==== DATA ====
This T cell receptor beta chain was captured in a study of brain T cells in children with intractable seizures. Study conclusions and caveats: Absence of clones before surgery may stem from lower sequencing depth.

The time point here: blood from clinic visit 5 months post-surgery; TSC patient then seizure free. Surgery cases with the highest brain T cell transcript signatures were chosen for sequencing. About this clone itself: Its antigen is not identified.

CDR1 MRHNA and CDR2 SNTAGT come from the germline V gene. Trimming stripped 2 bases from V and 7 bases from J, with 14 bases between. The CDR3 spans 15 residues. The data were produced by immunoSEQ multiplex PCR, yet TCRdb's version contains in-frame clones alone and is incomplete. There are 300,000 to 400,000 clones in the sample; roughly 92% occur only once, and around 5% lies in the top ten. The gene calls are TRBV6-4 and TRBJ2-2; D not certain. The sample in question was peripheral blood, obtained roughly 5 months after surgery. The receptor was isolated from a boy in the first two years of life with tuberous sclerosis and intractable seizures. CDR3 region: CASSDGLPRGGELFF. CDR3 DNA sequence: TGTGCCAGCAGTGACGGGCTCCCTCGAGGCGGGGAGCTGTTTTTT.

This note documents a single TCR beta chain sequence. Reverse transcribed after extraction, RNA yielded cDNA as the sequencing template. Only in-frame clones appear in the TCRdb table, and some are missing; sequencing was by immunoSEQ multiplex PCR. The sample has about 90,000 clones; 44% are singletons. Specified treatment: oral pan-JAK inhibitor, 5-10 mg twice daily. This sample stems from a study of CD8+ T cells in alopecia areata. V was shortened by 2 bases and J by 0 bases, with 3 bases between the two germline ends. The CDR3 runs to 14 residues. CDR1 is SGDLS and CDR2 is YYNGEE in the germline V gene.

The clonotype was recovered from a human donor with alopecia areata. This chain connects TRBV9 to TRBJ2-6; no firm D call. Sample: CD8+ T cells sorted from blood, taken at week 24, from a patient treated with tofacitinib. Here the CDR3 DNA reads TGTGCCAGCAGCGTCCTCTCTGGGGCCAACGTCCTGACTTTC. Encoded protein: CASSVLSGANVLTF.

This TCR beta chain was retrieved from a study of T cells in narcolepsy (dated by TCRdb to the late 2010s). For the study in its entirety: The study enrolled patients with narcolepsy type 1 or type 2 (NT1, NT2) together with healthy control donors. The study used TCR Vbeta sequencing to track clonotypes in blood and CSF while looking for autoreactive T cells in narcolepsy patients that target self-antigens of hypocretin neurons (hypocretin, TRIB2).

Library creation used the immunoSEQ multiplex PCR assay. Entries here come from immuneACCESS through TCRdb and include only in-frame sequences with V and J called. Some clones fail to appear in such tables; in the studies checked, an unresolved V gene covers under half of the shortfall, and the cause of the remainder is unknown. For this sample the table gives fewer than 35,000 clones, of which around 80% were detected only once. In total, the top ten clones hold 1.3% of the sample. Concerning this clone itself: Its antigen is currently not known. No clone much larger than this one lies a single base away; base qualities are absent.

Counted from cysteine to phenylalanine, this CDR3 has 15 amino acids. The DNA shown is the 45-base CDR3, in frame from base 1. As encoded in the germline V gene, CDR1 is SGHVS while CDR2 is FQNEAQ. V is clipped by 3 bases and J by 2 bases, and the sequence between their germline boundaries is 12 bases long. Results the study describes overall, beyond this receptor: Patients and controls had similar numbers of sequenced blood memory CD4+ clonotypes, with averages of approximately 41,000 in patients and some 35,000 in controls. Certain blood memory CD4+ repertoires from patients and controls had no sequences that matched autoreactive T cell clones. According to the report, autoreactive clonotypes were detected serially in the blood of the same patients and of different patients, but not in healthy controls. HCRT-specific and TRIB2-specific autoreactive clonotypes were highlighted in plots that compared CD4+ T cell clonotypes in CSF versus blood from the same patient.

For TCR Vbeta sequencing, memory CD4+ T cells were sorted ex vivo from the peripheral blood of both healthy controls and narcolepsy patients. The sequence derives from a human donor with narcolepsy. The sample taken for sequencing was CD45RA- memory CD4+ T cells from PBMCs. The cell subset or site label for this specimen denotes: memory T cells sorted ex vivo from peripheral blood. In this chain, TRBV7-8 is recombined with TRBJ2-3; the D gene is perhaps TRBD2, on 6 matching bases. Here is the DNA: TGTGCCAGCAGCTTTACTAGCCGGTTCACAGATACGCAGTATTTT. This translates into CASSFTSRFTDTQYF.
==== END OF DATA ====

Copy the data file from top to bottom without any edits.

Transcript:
This T cell receptor beta chain was captured in a study of brain T cells in children with intractable seizures. Study conclusions and caveats: Absence of clones before surgery may stem from lower sequencing depth.

The time point here: blood from clinic visit 5 months post-surgery; TSC patient then seizure free. Surgery cases with the highest brain T cell transcript signatures were chosen for sequencing. About this clone itself: Its antigen is not identified.

CDR1 MRHNA and CDR2 SNTAGT come from the germline V gene. Trimming stripped 2 bases from V and 7 bases from J, with 14 bases between. The CDR3 spans 15 residues. The data were produced by immunoSEQ multiplex PCR, yet TCRdb's version contains in-frame clones alone and is incomplete. There are 300,000 to 400,000 clones in the sample; roughly 92% occur only once, and around 5% lies in the top ten. The gene calls are TRBV6-4 and TRBJ2-2; D not certain. The sample in question was peripheral blood, obtained roughly 5 months after surgery. The receptor was isolated from a boy in the first two years of life with tuberous sclerosis and intractable seizures. CDR3 region: CASSDGLPRGGELFF. CDR3 DNA sequence: TGTGCCAGCAGTGACGGGCTCCCTCGAGGCGGGGAGCTGTTTTTT.

This note documents a single TCR beta chain sequence. Reverse transcribed after extraction, RNA yielded cDNA as the sequencing template. Only in-frame clones appear in the TCRdb table, and some are missing; sequencing was by immunoSEQ multiplex PCR. The sample has about 90,000 clones; 44% are singletons. Specified treatment: oral pan-JAK inhibitor, 5-10 mg twice daily. This sample stems from a study of CD8+ T cells in alopecia areata. V was shortened by 2 bases and J by 0 bases, with 3 bases between the two germline ends. The CDR3 runs to 14 residues. CDR1 is SGDLS and CDR2 is YYNGEE in the germline V gene.

The clonotype was recovered from a human donor with alopecia areata. This chain connects TRBV9 to TRBJ2-6; no firm D call. Sample: CD8+ T cells sorted from blood, taken at week 24, from a patient treated with tofacitinib. Here the CDR3 DNA reads TGTGCCAGCAGCGTCCTCTCTGGGGCCAACGTCCTGACTTTC. Encoded protein: CASSVLSGANVLTF.

This TCR beta chain was retrieved from a study of T cells in narcolepsy (dated by TCRdb to the late 2010s). For the study in its entirety: The study enrolled patients with narcolepsy type 1 or type 2 (NT1, NT2) together with healthy control donors. The study used TCR Vbeta sequencing to track clonotypes in blood and CSF while looking for autoreactive T cells in narcolepsy patients that target self-antigens of hypocretin neurons (hypocretin, TRIB2).

Library creation used the immunoSEQ multiplex PCR assay. Entries here come from immuneACCESS through TCRdb and include only in-frame sequences with V and J called. Some clones fail to appear in such tables; in the studies checked, an unresolved V gene covers under half of the shortfall, and the cause of the remainder is unknown. For this sample the table gives fewer than 35,000 clones, of which around 80% were detected only once. In total, the top ten clones hold 1.3% of the sample. Concerning this clone itself: Its antigen is currently not known. No clone much larger than this one lies a single base away; base qualities are absent.

Counted from cysteine to phenylalanine, this CDR3 has 15 amino acids. The DNA shown is the 45-base CDR3, in frame from base 1. As encoded in the germline V gene, CDR1 is SGHVS while CDR2 is FQNEAQ. V is clipped by 3 bases and J by 2 bases, and the sequence between their germline boundaries is 12 bases long. Results the study describes overall, beyond this receptor: Patients and controls had similar numbers of sequenced blood memory CD4+ clonotypes, with averages of approximately 41,000 in patients and some 35,000 in controls. Certain blood memory CD4+ repertoires from patients and controls had no sequences that matched autoreactive T cell clones. According to the report, autoreactive clonotypes were detected serially in the blood of the same patients and of different patients, but not in healthy controls. HCRT-specific and TRIB2-specific autoreactive clonotypes were highlighted in plots that compared CD4+ T cell clonotypes in CSF versus blood from the same patient.

For TCR Vbeta sequencing, memory CD4+ T cells were sorted ex vivo from the peripheral blood of both healthy controls and narcolepsy patients. The sequence derives from a human donor with narcolepsy. The sample taken for sequencing was CD45RA- memory CD4+ T cells from PBMCs. The cell subset or site label for this specimen denotes: memory T cells sorted ex vivo from peripheral blood. In this chain, TRBV7-8 is recombined with TRBJ2-3; the D gene is perhaps TRBD2, on 6 matching bases. Here is the DNA: TGTGCCAGCAGCTTTACTAGCCGGTTCACAGATACGCAGTATTTT. This translates into CASSFTSRFTDTQYF.